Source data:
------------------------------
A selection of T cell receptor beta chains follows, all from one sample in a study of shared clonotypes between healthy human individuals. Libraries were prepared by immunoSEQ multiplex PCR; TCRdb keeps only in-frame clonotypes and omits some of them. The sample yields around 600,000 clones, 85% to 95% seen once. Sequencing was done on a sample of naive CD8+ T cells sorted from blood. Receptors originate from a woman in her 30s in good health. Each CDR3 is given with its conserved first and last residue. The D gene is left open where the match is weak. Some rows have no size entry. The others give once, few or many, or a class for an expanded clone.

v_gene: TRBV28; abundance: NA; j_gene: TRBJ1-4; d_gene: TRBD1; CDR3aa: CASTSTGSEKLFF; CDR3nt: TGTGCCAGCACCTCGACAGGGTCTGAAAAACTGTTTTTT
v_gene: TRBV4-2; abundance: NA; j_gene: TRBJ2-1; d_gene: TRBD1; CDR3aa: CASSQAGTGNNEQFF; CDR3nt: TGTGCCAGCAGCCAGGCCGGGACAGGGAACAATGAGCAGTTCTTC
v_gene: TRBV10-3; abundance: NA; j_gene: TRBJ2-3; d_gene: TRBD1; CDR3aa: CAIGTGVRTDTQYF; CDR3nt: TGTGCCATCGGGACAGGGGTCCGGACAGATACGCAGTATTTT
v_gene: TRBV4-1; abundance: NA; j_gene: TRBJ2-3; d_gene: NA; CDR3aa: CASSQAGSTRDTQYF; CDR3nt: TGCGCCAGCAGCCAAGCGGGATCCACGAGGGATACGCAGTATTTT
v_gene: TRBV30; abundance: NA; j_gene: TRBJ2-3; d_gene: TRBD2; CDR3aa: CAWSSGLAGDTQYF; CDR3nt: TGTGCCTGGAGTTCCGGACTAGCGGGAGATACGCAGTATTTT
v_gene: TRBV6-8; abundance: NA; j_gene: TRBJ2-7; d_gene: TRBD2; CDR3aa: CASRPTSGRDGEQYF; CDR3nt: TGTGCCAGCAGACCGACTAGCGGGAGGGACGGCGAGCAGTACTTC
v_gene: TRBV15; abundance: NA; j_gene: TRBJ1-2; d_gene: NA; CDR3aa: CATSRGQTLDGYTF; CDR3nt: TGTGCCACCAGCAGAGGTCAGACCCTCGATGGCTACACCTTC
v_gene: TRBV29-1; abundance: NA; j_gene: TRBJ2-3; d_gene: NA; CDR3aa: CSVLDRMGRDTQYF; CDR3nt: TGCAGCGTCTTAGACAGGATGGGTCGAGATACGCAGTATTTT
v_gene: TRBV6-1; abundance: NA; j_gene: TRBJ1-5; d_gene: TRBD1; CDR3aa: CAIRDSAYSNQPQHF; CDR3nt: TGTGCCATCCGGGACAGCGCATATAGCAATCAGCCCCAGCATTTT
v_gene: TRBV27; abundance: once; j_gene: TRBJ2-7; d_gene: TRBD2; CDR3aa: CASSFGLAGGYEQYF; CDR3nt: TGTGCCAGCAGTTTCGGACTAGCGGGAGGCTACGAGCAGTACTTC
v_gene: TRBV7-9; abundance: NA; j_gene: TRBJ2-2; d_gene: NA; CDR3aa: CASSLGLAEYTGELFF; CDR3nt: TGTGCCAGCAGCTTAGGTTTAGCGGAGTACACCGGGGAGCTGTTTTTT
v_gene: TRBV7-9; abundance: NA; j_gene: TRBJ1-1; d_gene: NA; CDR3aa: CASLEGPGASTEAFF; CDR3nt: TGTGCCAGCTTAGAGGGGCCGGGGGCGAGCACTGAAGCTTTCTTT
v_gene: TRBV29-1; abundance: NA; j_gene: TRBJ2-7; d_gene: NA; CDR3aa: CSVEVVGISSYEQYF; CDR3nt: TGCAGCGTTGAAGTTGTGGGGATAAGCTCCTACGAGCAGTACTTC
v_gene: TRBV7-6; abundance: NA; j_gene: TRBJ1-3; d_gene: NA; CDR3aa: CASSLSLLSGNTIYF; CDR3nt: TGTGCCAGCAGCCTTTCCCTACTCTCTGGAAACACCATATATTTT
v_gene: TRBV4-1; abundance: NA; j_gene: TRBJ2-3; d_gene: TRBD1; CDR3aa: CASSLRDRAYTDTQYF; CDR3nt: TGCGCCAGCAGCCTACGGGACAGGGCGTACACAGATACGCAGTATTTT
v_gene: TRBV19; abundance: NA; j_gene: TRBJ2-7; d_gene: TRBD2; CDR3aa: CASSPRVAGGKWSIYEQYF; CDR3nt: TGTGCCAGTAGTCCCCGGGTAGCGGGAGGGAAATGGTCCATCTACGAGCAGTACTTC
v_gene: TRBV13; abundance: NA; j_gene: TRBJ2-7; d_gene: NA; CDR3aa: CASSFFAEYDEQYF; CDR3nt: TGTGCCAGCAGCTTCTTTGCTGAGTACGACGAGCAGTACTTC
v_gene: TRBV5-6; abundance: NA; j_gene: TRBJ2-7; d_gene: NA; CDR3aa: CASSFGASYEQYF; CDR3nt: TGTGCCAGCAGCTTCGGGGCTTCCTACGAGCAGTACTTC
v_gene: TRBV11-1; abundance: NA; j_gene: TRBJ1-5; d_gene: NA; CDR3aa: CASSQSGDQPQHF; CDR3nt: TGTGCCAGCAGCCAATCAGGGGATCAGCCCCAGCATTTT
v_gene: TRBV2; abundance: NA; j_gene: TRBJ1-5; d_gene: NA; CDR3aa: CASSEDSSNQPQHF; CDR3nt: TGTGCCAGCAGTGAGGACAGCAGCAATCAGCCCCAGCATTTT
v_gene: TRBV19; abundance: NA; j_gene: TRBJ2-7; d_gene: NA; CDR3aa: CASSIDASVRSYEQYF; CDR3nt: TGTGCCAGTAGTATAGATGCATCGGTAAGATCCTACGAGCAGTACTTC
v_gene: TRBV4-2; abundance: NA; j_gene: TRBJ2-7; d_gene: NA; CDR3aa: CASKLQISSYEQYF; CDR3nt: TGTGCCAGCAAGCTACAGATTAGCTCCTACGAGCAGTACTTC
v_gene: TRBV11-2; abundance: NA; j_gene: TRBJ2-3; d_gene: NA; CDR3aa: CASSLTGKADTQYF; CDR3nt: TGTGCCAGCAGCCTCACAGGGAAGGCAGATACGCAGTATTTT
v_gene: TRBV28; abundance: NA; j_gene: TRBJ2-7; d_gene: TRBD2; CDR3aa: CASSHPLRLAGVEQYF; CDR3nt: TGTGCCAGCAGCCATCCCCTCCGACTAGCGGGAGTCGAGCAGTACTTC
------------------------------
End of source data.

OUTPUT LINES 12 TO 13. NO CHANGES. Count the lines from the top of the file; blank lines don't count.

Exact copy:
v_gene: TRBV7-9; abundance: NA; j_gene: TRBJ2-2; d_gene: NA; CDR3aa: CASSLGLAEYTGELFF; CDR3nt: TGTGCCAGCAGCTTAGGTTTAGCGGAGTACACCGGGGAGCTGTTTTTT
v_gene: TRBV7-9; abundance: NA; j_gene: TRBJ1-1; d_gene: NA; CDR3aa: CASLEGPGASTEAFF; CDR3nt: TGTGCCAGCTTAGAGGGGCCGGGGGCGAGCACTGAAGCTTTCTTT